New York Attorney General Eric Schneiderman announced Tuesday that he is suing the Trump administration's Environmental Protection Agency for dragging its feet on combatting dangerous smog pollution.
The suit, led by Schneiderman and filed with a coalition of 15 other state attorney generals, also names EPA Chief Scott Pruitt, a climate change denialist and close ally of the fossil fuel industry appointed by Trump. In June, Pruitt announced that he would be granting high-smog areas a one-year extension in following the ozone emission rules required by the Clean Air Act—a decision that Schneiderman called "arbitrary and capricious."
"One in three New Yorkers are breathing dangerous levels of smog pollution pouring in from other states," Schneiderman said in a press release. "Yet again the Trump EPA has chosen to put polluters before the health of the American people.
According to a State of the Air study released this year by the American Lung Association, the New York metro area ranks as the country's ninth most polluted city in terms of ozone, and is the only region in the top ten not on the west coast. Those harmful levels of ozone, according to the ALA, often travel from other states with less strict air quality regulations.
— Eric Schneiderman (@AGSchneiderman) August 1, 2017
As part of the Clean Air Act, areas designated as having unhealthy levels of ground-level ozone—otherwise known as smog—are required to submit implementation plans to reduce pollution. But in June, Pruitt informed governors that he'd be extending the deadline for this designation by one year, citing "a host of complex issues that could undermine associated compliance efforts by states, localities, and regulated municipalities."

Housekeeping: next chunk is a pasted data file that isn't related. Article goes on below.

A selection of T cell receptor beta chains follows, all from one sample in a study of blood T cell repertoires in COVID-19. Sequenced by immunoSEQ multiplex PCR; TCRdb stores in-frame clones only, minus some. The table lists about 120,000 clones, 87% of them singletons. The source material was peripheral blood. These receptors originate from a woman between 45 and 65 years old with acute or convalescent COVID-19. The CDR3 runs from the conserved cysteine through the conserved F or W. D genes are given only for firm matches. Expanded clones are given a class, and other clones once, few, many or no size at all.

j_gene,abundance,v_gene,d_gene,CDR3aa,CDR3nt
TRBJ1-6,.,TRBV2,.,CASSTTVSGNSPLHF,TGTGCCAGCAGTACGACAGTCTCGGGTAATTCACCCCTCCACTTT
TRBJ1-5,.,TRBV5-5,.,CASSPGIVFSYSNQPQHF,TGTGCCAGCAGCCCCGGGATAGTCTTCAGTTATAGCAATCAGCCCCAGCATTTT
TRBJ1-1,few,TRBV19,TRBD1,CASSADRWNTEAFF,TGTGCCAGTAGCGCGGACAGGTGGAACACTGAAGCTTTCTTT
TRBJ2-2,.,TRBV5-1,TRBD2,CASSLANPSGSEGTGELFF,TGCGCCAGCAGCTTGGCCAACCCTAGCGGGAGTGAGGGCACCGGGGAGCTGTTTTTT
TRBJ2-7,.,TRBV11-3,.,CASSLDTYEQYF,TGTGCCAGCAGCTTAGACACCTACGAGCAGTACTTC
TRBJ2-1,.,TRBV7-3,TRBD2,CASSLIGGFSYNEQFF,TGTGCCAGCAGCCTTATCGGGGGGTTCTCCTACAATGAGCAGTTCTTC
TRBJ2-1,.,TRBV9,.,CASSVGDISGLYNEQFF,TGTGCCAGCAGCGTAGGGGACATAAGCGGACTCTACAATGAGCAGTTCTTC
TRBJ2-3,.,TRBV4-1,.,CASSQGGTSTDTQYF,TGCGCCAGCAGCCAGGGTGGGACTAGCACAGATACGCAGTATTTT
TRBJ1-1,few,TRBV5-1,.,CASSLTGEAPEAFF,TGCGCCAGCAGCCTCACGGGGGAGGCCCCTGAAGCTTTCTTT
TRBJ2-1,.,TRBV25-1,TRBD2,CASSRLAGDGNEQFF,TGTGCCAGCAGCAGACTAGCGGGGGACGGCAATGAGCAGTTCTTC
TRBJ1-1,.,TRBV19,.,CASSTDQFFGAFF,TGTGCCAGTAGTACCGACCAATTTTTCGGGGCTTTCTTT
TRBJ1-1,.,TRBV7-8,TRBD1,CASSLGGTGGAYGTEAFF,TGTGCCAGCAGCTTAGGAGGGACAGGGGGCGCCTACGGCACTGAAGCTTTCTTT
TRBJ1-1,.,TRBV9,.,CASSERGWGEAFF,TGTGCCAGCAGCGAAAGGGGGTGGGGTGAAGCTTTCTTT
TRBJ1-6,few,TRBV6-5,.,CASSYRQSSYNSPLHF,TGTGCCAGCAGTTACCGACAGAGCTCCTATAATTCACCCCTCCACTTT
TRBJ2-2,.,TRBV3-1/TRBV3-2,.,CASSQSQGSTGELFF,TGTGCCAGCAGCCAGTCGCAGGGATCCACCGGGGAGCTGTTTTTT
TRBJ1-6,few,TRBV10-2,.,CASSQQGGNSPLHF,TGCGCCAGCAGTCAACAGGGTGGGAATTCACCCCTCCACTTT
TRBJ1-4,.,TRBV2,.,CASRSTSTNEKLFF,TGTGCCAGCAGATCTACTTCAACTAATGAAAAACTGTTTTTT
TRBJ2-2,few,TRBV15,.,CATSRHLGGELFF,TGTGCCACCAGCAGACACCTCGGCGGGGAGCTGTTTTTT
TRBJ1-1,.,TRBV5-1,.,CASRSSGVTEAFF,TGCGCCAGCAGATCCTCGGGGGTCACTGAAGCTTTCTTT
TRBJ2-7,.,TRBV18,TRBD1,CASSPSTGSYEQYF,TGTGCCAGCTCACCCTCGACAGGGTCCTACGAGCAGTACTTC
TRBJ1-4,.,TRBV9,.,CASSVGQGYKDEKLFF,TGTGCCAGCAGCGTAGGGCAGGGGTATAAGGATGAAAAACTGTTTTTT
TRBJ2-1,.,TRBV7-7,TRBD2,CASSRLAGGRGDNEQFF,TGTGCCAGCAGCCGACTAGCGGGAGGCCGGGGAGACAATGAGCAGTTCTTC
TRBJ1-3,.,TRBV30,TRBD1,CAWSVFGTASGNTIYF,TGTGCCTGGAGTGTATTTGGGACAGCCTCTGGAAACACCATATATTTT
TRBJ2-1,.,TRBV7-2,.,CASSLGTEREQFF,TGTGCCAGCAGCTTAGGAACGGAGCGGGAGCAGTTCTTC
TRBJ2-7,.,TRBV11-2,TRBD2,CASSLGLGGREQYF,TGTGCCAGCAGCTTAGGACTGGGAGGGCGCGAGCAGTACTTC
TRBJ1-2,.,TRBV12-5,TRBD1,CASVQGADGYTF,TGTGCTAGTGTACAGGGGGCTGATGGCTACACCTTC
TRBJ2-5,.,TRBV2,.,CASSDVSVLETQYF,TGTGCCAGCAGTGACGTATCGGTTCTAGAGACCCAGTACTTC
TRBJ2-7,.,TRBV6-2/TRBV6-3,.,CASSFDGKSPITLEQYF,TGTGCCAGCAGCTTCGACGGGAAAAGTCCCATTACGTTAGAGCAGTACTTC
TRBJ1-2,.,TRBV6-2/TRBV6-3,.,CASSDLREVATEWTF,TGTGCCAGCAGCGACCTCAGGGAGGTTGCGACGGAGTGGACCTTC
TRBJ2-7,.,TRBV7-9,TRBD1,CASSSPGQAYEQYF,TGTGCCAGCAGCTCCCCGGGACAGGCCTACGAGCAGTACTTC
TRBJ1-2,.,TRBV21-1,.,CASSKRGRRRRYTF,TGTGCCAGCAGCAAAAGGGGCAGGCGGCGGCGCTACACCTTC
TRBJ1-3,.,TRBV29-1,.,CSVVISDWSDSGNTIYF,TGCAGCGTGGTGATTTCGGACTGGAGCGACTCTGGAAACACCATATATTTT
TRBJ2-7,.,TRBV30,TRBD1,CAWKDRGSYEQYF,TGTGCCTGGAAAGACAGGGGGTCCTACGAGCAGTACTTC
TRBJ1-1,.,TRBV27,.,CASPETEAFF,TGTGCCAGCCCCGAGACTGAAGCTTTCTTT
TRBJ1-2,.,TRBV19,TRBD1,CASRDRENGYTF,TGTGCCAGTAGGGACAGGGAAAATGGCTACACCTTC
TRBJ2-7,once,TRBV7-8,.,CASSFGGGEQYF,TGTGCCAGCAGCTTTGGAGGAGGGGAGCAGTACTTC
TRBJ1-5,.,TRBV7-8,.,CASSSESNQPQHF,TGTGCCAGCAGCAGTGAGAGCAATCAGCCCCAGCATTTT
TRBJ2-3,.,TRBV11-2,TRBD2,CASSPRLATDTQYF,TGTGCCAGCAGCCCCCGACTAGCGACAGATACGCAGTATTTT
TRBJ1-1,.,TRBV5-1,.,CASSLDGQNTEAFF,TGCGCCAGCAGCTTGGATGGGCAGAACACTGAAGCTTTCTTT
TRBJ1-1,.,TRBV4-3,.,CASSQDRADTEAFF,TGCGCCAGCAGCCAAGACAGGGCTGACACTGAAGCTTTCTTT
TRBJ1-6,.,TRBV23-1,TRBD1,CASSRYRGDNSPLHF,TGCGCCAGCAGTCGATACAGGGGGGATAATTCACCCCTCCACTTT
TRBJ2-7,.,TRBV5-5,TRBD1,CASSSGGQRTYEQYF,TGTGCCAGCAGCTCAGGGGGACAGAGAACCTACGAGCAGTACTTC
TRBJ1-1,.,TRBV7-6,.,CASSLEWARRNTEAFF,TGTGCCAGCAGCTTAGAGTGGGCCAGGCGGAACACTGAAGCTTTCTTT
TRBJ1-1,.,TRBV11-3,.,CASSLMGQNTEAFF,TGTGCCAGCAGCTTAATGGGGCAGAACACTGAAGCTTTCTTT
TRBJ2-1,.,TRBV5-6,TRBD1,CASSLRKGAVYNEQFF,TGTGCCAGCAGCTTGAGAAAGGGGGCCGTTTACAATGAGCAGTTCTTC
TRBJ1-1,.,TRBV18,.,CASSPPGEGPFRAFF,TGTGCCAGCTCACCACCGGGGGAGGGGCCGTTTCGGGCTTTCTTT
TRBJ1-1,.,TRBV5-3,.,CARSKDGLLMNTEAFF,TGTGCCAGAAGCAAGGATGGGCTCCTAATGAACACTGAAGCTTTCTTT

The extension is the latest in a long list of Obama-era climate regulations that Pruitt has delayed or reversed in his short tenure at the EPA. Among them: ordering the agency to stop collecting methane emissions data from thousands of oil and gas producers; pausing regulations to stop power plants from dumping toxic metals like arsenic and mercury into public waterways; and suspending restrictions on greenhouse gas emissions from the oil and gas industry.
The latter suspension was overruled by a federal appeals court on Monday night, with a court finding that the emissions stay would lead to the release of "substantial additional methane, ozone-forming [volatile organic compounds], and hazardous air pollutants." According to the Environmental Defense Fund, that proposed suspension of regulations was made without public input or analysis of the health and environmental consequences—a characterization echoed by Schneiderman and his fellow attorney generals in announcing their latest lawsuit.
"By illegally blocking these vital clean air protections, Administrator Pruitt is endangering the health and safety of millions," Schneiderman said. "We won’t hesitate to fight back to protect our residents and our states.”